Missense mutations in the insulin promoter factor-1 gene predispose to type 2 diabetes

W M Macfarlane, T M Frayling, S Ellard, J C Evans, L I S Allen, M P Bulman, S Ayres, M Shepherd, P Clark, A Millward, A Demaine, T Wilkin, K Docherty, A T Hattersley

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Abstract

The transcription factor insulin promoter factor-1 (IPF-1) plays a central role in both the development of the pancreas and the regulation of insulin gene expression in the mature pancreatic beta cell. A dominant-negative frameshift mutation in the IPF-1 gene was identified in a single family and shown to cause pancreatic agenesis when homozygous and maturity-onset diabetes of the young (MODY) when heterozygous. We studied the role of IPF-1 in Caucasian diabetic and nondiabetic subjects from the United Kingdom. Three novel IPF-1 missense mutations (C18R, D76N, and R197H) were identified in patients with type 2 diabetes. Functional analyses of these mutations demonstrated decreased binding activity to the human insulin gene promoter and reduced activation of the insulin gene in response to hyperglycemia in the human beta-cell line Nes2y. These mutations are present in 1% of the population and predisposed the subject to type 2 diabetes with a relative risk of 3.0. They were not highly penetrant MODY mutations, as there were nondiabetic mutation carriers 25-53 years of age. We conclude that mutations in the IPF-1 gene may predispose to type 2 diabetes and are a rare cause of MODY and pancreatic agenesis, with the phenotype depending upon the severity of the mutation.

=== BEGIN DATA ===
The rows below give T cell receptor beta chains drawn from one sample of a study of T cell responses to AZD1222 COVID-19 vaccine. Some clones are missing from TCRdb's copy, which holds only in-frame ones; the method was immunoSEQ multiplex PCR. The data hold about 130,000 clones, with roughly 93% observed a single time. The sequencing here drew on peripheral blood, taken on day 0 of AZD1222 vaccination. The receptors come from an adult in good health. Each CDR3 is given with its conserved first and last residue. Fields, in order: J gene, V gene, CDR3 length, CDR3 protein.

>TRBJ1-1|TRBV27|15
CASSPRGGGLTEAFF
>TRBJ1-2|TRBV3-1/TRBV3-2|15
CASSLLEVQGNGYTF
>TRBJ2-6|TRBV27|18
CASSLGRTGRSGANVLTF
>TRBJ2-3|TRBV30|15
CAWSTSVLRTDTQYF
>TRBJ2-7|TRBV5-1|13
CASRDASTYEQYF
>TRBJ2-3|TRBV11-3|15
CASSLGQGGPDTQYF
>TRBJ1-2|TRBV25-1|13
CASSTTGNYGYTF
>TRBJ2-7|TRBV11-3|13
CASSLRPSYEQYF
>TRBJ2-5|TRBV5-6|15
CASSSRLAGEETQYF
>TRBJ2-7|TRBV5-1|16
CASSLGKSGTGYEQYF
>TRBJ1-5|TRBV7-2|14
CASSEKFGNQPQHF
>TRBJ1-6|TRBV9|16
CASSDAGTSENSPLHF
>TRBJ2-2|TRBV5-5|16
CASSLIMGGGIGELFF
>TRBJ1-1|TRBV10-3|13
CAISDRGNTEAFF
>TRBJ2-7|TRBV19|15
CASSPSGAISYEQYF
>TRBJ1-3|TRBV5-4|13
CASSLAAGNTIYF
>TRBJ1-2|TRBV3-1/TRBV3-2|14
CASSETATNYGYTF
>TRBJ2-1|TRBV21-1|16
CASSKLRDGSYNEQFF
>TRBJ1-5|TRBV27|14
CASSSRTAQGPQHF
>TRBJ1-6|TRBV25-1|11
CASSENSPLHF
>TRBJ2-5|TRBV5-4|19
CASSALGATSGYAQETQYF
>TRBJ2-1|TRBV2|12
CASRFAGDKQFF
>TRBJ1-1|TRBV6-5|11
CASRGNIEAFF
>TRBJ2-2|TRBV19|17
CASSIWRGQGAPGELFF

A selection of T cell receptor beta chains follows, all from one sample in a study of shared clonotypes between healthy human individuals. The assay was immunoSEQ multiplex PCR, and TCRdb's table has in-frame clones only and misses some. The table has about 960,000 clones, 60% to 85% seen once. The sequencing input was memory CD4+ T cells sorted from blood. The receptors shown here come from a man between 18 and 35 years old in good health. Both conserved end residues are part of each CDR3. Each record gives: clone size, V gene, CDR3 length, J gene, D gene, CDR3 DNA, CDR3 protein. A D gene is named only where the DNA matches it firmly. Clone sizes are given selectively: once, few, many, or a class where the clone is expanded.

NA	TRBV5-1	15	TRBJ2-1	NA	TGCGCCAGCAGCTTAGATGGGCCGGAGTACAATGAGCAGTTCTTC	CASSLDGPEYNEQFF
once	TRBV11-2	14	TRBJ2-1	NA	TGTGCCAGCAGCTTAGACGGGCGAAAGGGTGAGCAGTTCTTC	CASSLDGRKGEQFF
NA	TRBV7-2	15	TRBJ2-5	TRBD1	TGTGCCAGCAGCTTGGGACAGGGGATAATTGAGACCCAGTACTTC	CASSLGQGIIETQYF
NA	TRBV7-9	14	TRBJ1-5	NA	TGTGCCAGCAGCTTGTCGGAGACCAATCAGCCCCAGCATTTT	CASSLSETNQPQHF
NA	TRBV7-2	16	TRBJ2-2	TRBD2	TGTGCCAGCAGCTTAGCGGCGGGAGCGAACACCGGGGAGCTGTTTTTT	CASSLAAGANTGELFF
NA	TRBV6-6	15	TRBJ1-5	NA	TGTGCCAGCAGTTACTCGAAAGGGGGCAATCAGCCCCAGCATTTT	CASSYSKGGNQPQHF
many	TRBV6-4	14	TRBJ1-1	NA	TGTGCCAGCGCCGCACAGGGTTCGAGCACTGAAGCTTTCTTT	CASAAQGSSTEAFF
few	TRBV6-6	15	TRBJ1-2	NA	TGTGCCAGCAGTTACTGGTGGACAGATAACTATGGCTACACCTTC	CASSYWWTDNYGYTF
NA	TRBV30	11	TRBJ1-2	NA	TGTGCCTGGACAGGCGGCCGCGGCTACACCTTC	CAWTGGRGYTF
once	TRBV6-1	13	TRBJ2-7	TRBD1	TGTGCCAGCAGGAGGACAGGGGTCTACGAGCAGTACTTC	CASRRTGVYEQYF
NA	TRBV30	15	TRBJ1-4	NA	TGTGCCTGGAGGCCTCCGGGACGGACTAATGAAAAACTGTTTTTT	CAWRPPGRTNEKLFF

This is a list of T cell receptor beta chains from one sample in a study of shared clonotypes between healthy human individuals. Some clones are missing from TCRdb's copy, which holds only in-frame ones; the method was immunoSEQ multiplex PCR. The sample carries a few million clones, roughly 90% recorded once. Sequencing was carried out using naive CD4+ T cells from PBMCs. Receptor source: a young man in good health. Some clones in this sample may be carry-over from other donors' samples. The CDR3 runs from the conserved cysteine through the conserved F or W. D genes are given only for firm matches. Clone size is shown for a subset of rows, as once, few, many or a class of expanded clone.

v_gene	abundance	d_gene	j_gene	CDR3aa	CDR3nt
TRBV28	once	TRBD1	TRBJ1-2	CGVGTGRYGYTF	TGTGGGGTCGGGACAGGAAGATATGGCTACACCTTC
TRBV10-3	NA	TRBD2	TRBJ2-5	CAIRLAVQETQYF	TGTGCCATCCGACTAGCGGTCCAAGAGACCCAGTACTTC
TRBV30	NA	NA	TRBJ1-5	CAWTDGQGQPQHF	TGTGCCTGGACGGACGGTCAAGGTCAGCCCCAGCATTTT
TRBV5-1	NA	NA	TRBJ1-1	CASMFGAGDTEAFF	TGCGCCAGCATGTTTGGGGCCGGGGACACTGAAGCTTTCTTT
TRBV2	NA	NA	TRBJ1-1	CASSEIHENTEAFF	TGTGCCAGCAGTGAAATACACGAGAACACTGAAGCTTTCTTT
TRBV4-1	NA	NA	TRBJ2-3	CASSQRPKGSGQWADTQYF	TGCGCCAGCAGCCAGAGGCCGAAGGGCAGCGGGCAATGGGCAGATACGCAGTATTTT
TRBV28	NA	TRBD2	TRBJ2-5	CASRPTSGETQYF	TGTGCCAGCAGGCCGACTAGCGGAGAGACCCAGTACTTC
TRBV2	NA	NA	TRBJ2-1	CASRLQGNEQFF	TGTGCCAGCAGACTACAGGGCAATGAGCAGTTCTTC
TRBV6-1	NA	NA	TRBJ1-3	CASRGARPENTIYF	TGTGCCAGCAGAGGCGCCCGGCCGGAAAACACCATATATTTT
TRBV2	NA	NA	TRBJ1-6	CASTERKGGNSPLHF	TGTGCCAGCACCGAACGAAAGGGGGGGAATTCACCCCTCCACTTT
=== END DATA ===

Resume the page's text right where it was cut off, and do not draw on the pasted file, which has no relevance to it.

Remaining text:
Original languageEnglish
Number of pages7
JournalThe Journal of Clinical Investigation
Volume104
Publication statusPublished - 1999

Keywords

  • HOMEODOMAIN PROTEIN
  • TRANSCRIPTION FACTOR
  • COMMON-CAUSE
  • GLUCOKINASE GENE
  • YOUNG
  • ACTIVATION
  • MELLITUS
  • CELLS
  • IPF1
  • TRANSACTIVATION

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